The late Jim Rohn spent nearly half a century sharing his insights on successful living, insights gained in his own entrepreneurial career. His seminars, books and tapes are considered classics and his recorded products continue to influence scores of people who are working to build a better life.
Of course, he had plenty to say about being entrepreneurial. Here’s a little sampling:
An enterprising person is one who comes across a pile of scrap metal and sees the makings of a wonderful sculpture.
An enterprising person is one who drives through an old decrepit part of town and sees a new housing development.
An enterprising person is one who sees opportunity in all areas of life.
To be enterprising is to keep your eyes open and your mind active. It’s to be skilled enough, confident enough, creative enough and disciplined enough to seize opportunites that present themselves…regardless of the economy.
Rohn believed—and taught—that entrepreneurs needed to build character and cultivate creativity. Like so many other business philosophers, he realized that entrepreneurs are truly artists who simply happen to work in a different medium.
What goes hand in hand with the creativity of enterprise is the courage to be creative. You need courage to see things differently, courage to go against the crowd, courage to take a different approach, courage to stand alone if you have to, courage to choose activity over inactivity.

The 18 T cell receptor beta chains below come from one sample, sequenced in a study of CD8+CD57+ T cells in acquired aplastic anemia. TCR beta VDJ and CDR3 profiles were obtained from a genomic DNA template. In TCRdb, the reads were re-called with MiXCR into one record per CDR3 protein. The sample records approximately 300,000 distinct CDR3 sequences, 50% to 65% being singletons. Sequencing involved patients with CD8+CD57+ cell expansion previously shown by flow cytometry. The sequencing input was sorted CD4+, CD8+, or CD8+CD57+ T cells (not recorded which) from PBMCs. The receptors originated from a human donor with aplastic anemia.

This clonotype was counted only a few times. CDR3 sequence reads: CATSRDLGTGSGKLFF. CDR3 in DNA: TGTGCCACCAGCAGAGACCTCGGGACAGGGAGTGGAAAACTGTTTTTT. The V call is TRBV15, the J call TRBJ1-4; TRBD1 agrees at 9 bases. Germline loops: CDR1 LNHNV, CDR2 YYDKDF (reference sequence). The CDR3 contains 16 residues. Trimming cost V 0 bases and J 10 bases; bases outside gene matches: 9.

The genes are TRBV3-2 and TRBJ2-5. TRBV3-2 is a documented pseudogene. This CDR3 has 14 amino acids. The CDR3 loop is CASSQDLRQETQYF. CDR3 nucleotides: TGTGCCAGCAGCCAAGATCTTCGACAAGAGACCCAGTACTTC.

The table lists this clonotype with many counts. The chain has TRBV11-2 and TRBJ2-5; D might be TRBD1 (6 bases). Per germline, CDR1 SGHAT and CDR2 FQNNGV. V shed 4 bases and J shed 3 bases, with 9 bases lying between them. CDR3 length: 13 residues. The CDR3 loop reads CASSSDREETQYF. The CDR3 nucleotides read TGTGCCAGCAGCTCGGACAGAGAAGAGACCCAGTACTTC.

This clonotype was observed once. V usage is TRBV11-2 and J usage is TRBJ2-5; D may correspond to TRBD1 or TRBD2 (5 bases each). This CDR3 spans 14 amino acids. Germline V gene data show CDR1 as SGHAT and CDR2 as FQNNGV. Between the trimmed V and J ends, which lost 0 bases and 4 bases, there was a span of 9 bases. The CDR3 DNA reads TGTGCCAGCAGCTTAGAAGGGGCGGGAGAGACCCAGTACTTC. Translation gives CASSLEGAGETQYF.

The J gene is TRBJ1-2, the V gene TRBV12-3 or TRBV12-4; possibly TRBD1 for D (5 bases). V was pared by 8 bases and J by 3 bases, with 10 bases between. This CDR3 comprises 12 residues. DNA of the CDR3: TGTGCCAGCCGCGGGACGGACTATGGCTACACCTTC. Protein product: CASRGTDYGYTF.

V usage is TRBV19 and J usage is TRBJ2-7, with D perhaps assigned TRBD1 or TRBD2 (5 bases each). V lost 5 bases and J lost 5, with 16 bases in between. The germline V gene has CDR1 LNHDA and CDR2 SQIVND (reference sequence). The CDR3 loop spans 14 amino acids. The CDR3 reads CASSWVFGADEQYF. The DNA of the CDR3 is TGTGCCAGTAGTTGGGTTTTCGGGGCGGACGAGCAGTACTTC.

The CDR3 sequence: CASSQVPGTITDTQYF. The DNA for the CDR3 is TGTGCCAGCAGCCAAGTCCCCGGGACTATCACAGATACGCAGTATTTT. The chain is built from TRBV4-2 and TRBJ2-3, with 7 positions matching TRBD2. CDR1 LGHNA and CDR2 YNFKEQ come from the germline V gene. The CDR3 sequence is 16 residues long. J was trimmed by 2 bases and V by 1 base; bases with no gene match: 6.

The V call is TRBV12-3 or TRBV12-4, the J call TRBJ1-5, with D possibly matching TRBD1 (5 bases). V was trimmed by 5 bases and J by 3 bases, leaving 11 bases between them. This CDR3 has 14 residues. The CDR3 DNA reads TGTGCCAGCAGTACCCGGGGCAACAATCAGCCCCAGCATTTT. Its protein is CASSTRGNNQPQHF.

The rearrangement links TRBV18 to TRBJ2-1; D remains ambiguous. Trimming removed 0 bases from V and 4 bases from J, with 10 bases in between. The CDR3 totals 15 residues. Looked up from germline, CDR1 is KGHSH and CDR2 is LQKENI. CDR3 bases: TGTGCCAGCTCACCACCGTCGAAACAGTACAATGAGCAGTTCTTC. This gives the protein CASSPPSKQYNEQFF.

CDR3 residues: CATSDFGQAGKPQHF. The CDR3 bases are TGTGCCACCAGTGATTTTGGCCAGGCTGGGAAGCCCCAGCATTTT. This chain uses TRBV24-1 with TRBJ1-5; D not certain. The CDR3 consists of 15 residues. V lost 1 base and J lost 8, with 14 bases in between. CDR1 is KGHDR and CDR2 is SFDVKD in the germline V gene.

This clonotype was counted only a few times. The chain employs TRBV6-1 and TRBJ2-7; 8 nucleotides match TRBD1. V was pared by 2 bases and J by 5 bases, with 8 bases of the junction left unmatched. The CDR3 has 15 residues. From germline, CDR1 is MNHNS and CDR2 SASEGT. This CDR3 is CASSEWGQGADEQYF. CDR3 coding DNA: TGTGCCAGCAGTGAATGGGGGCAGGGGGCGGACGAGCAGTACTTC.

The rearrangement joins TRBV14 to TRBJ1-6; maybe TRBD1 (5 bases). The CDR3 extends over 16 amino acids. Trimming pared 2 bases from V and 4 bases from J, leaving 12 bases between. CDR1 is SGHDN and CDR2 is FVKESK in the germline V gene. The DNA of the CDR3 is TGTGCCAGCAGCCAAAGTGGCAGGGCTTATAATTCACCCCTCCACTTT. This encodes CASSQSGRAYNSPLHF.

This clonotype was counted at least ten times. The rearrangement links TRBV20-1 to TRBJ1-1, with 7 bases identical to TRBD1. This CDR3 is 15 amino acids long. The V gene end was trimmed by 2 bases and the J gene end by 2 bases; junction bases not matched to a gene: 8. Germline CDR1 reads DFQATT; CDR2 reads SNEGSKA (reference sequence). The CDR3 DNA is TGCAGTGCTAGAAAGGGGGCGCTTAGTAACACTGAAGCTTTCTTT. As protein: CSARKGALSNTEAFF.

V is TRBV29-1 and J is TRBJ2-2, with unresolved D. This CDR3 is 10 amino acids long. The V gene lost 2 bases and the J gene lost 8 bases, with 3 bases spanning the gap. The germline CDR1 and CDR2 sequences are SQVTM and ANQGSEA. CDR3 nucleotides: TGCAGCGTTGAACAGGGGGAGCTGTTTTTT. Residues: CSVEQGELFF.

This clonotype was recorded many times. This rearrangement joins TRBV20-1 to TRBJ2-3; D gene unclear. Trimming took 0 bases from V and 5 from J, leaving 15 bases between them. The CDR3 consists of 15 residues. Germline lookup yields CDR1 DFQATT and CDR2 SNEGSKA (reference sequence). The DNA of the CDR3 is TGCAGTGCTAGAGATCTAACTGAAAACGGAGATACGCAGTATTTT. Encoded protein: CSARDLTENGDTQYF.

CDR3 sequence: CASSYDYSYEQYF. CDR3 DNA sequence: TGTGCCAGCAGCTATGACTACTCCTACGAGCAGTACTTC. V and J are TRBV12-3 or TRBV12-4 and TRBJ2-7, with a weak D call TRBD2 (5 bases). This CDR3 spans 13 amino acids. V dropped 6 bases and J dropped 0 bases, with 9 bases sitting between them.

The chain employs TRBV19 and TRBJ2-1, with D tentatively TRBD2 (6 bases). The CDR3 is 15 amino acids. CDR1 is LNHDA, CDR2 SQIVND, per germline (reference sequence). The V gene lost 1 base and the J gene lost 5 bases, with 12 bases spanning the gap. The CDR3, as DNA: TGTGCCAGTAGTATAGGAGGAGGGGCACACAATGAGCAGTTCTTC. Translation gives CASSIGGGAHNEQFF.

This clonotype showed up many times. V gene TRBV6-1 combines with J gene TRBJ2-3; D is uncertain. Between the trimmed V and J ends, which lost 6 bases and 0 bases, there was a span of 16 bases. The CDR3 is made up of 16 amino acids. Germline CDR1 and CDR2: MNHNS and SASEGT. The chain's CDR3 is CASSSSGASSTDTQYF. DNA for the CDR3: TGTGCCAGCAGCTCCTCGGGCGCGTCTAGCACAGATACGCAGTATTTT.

Jim Rohn was a quiet philosopher, which was quite a contrast to the army of self-proclaimed success gurus working diligently to sell you formulas, shortcuts, sure-fire steps for building a fortune. Popular as many of these events happen to be, they’re about as nourishing as fast food.
What’s truly needed, however, aren’t auditoriums packed for success rallies and pep talks. Entrepreneurs need to discover how to nurture their own creative spirits—and regularly do the things that inspire them to act.
That’s more easily accomplished in quiet ways, quiet places.
(Can you imagine what might have happened if someone had stood behind Van Gogh shouting, “Paint, damn it, paint!”?)
When we realize that running a business is a creative activity, not just a money machine, it alters everything. Like any art form, it’s an on-going exercise.
As Goethe pointed out, “The art of living rightly is like all arts: it must be learned and practiced with incessant care.”